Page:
“I feel like I’ve gained a sense of unity and a chance to see how many people would come together to celebrate peace,” representative for Blessings in a Backpack Alyssa Khan said.
Monday’s challenge was to give a compliment to at least three unfamiliar faces.
On “Purple for Peace” Tuesday, everyone was encouraged to wear purple, which is the international color of peace. The challenge involved thinking outside the box; students were to try something they’d never done before, like speaking to a new person or sitting at a different lunch table.
Throughout study halls, Peace Poetry Performances took place in the auditorium. Multicultural Club and Poetry Club treated students to poetic and musical performances by their fellow peers, promoting unity, love and peace. Among the performances were original raps, poems, short narratives, dances and songs
“[It] made me very happy [to see students] coming together at this moment to celebrate love despite all the negativity in the world,” senior Chelsey Chevalier said. “I think it’s important to show students we love and care about them and embrace different talents.”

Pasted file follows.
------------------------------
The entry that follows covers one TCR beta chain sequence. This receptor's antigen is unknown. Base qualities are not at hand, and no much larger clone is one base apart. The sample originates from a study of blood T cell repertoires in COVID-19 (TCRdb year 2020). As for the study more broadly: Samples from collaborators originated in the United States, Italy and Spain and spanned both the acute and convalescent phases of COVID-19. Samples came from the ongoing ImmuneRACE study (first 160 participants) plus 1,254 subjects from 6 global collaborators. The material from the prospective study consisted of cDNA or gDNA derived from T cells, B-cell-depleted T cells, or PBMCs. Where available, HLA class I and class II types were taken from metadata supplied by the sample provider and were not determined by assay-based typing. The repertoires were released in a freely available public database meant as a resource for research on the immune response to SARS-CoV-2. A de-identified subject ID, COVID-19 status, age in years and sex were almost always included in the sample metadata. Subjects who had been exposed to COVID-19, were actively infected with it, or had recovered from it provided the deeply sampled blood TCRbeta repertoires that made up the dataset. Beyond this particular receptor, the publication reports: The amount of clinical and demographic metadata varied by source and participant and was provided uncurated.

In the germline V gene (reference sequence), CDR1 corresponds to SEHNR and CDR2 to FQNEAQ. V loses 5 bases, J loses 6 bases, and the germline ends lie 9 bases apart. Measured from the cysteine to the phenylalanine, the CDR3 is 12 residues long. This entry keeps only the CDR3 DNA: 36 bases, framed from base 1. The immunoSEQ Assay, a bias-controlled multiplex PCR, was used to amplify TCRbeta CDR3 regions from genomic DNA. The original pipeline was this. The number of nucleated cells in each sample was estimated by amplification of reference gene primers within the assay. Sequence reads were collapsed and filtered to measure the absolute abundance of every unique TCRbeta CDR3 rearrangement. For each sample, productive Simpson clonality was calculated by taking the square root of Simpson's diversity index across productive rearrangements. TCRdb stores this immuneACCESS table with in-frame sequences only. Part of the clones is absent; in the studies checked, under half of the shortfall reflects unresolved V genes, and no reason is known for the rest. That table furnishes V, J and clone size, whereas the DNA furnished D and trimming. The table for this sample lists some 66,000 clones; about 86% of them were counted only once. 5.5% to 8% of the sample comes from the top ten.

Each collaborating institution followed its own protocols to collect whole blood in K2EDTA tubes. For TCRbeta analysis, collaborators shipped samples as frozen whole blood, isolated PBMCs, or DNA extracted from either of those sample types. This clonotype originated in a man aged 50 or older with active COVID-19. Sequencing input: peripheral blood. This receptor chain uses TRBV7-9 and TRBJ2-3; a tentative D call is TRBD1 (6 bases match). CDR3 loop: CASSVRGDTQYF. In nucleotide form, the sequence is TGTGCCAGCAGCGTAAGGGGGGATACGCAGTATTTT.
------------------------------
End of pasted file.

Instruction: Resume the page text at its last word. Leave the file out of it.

Chevalier sang Aretha Franklin’s “Respect” with fellow senior Deniece Jones, in addition to performing with the chorus.
On Wednesday, there was no school due to the Jewish holiday Yom Kippur. Peace Week festivities resumed the following day.
For “Tie Dye Thursday,” everyone was asked to wear tie-dyed clothing or shirts with peace designs. Students in all grade levels were seen showing spirit by wearing attire with different splashed colors on them.
Students were challenged to lend a helping hand to anyone in need on this day. Opening a door, carrying someone else’s books or any other small gesture that could make a difference in a student’s day and promote kindness throughout the school were encouraged.
Friday was chosen to be “Flag Friday.” Everyone was given the chance to wear or display flags of their national heritage. Some students were seen wearing shirts with the colors of their respective flag(s), while others brought in actual flags to wrap around themselves to display their culture and background.
The challenge on Friday was to approach someone wearing a flag display and ask them about their culture and heritage.
Friday’s activity was the Peace Pole ceremony, located by the courtyard and walkway area in front of the main office. The Multicultural Club hosted the fourth annual CCHS Peace Pole Dedication at 1:30 p.m. during fourth period.